Block on Trump's Asylum Ban Upheld by Supreme Court
Do the math: lower the cut score and the bar pass rate goes up. So what's the problem?
For some, the problem is that Oregon suddenly became one of the easiest bars to pass in the country. Only Nebraska had an easier July exam, and who wants to practice law there?
Just kidding, Nebraska, but the average low temperature there is about 14 degrees Fahrenheit. The point is, how low can Oregon's cut score go before enough is enough?
The Oregon Supreme Court lowered the cut score to 137, and its pass rate jumped by 36 percent. That was good news for the applicants who passed, but not for some observers.
UO Matters, an unofficial blog of the University of Oregon, complained that the court lowered the cut score without enough discussion. Now Oregon's bar pass rate is too easy.
"This is not what the Oregon Board of Bar Examiners intended," the blog says.
Bar examiners apparently thought the lower cut score would increase pass rates to about 68 percent. They resisted an even lower cut, according to internal documents, predicting that a pass rate of 78 percent would be "too high."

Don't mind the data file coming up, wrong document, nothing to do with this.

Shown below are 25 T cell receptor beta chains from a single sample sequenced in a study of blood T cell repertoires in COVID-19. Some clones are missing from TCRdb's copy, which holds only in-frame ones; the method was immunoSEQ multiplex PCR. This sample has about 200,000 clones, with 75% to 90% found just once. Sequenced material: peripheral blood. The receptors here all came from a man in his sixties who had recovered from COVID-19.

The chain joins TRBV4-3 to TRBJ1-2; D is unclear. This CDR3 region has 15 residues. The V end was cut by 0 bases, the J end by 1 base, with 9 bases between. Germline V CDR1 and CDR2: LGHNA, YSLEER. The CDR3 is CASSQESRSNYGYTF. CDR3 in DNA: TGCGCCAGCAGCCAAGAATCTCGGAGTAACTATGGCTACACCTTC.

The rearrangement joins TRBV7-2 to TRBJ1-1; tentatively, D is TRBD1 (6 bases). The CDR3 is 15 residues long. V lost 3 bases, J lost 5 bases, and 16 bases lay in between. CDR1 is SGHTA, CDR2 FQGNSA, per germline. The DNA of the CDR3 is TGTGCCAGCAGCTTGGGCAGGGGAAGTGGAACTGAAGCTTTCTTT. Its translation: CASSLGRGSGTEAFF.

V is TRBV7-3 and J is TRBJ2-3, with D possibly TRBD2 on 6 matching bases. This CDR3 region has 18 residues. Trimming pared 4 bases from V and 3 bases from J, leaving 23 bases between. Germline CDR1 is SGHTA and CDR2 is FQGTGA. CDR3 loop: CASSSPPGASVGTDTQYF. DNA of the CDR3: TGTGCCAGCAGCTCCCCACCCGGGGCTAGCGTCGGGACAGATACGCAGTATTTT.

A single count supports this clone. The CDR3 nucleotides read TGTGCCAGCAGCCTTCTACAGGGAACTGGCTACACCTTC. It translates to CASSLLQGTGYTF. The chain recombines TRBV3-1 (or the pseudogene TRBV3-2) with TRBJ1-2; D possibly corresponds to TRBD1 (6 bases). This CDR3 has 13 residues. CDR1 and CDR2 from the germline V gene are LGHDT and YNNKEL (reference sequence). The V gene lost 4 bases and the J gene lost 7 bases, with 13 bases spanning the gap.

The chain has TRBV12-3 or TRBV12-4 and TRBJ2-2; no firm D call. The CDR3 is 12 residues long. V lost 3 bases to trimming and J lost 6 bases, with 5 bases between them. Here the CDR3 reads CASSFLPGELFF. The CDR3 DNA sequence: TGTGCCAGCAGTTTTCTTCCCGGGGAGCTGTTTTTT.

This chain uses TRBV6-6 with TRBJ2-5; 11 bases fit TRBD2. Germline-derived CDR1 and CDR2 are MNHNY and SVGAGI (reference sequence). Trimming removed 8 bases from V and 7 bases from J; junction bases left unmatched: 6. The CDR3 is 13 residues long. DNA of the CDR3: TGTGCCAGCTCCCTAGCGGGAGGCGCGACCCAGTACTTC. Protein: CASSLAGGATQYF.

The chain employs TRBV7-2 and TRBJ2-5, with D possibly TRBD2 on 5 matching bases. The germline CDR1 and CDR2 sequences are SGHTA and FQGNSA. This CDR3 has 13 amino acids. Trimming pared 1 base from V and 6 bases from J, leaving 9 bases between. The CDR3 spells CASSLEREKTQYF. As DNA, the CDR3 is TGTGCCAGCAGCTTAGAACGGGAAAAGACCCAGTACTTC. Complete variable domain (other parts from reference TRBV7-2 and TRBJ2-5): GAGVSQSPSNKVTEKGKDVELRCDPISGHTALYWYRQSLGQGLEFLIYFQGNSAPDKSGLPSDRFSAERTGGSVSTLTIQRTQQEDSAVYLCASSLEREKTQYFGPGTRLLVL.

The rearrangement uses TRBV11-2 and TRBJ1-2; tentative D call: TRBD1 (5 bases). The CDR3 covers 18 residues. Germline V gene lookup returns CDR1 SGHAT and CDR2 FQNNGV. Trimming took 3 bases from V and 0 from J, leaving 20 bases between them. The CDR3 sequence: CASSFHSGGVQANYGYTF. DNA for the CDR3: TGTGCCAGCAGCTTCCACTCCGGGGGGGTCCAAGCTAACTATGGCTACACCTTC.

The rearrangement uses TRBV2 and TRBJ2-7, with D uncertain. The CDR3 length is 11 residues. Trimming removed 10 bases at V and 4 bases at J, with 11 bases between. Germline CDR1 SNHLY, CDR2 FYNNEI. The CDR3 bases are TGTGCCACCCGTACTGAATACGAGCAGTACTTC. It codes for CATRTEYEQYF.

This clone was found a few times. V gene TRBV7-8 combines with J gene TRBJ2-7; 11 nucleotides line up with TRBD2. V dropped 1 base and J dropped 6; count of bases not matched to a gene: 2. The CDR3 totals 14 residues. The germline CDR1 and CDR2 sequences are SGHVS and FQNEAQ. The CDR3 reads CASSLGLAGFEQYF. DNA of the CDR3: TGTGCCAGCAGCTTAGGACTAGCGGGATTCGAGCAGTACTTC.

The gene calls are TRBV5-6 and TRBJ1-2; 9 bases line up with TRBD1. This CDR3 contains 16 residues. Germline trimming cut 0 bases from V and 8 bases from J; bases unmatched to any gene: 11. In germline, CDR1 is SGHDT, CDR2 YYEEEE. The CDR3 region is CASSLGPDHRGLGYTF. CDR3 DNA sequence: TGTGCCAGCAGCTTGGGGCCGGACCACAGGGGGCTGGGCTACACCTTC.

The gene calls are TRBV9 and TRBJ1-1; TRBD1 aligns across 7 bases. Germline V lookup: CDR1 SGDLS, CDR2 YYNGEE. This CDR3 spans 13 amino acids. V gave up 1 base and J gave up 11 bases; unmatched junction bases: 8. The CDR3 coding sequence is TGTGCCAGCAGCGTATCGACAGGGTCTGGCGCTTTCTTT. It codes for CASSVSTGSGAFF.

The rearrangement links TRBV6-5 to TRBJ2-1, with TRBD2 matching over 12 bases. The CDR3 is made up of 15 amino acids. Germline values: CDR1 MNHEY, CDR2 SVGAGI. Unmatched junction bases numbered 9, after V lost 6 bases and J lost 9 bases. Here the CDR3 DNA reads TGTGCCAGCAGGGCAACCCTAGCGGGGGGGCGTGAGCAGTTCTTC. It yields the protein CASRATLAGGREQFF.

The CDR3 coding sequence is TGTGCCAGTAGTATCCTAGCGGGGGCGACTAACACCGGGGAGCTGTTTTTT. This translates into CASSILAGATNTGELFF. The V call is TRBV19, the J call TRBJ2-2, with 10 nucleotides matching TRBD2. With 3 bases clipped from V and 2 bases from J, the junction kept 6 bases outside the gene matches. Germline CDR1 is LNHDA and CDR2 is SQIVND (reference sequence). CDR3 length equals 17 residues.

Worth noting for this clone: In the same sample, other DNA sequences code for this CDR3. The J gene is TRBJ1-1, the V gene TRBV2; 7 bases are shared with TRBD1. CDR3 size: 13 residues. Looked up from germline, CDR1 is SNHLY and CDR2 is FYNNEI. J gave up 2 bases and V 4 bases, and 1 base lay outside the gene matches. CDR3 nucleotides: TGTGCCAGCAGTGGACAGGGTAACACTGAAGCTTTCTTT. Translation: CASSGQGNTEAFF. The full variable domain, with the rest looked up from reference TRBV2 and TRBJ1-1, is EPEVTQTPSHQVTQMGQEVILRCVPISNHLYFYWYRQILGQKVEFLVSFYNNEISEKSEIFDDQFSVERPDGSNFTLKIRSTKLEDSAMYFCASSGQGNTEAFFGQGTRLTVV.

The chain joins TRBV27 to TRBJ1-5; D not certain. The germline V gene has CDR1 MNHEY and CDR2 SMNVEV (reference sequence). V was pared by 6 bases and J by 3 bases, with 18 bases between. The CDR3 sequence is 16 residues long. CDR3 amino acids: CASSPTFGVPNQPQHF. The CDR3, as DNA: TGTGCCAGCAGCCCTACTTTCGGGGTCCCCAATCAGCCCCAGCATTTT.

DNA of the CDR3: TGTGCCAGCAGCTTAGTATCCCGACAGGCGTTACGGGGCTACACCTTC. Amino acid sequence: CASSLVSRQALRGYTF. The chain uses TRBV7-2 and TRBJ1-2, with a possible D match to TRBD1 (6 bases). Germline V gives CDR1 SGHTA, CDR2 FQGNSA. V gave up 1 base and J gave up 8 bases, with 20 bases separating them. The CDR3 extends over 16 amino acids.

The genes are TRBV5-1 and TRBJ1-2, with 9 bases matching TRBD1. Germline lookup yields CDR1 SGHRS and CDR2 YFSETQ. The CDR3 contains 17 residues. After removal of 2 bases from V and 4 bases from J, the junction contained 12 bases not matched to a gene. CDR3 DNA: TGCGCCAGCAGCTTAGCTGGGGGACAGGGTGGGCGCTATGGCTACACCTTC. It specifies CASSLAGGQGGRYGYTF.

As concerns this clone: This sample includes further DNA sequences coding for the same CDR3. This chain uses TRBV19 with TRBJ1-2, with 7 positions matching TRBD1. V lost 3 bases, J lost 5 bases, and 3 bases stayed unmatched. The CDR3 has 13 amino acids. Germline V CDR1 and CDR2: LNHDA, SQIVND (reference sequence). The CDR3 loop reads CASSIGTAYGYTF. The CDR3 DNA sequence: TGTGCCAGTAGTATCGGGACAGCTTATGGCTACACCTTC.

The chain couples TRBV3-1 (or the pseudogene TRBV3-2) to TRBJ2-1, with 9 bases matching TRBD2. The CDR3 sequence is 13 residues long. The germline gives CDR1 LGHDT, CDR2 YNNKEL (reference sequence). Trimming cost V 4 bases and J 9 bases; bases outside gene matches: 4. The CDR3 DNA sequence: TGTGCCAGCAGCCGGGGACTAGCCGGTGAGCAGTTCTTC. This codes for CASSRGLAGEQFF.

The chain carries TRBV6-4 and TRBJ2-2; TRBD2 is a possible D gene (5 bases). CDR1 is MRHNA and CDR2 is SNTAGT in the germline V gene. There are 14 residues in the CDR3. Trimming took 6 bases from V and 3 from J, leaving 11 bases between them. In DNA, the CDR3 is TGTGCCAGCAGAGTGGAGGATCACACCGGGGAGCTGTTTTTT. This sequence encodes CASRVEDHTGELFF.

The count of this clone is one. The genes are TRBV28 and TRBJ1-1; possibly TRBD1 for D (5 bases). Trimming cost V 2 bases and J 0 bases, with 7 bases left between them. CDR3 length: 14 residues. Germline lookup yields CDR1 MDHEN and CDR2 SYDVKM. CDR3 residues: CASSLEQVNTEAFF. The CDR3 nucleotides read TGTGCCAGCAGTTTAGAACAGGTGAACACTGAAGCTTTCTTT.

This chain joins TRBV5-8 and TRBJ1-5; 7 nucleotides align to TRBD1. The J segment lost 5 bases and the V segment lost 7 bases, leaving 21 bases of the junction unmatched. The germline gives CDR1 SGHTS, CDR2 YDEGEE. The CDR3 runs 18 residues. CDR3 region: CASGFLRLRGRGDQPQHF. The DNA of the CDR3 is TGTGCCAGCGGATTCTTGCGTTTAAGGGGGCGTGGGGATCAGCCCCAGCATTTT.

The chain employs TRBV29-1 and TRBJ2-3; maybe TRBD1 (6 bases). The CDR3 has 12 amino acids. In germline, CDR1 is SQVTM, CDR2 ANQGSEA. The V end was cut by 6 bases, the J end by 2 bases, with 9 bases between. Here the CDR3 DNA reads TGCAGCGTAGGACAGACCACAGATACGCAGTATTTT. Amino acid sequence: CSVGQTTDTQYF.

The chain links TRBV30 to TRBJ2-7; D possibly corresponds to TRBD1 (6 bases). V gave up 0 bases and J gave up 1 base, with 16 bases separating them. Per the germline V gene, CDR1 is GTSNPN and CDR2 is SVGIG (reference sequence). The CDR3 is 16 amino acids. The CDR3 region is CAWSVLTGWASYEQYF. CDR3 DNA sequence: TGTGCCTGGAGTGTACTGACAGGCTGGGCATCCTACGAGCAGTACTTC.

In a diminishing market for law schools and legal jobs, it's highly unlikely Oregon will raise the cut scores now. But the Oregon experiment may impact other jurisdictions considering a lower standard.
California, for example, has maintained one of the highest cut scores in the country at 144. Only Delaware is higher at 145. (Oregon's was third highest at 142.)
But at the urging of law schools and legislators, the California Supreme Court is weighing whether to the lower the score. The court has even contemplated making a lower score retroactive to the July exam.
The vast majority of California lawyers don't want the bar exam to get any easier, however. They've done the math, too.
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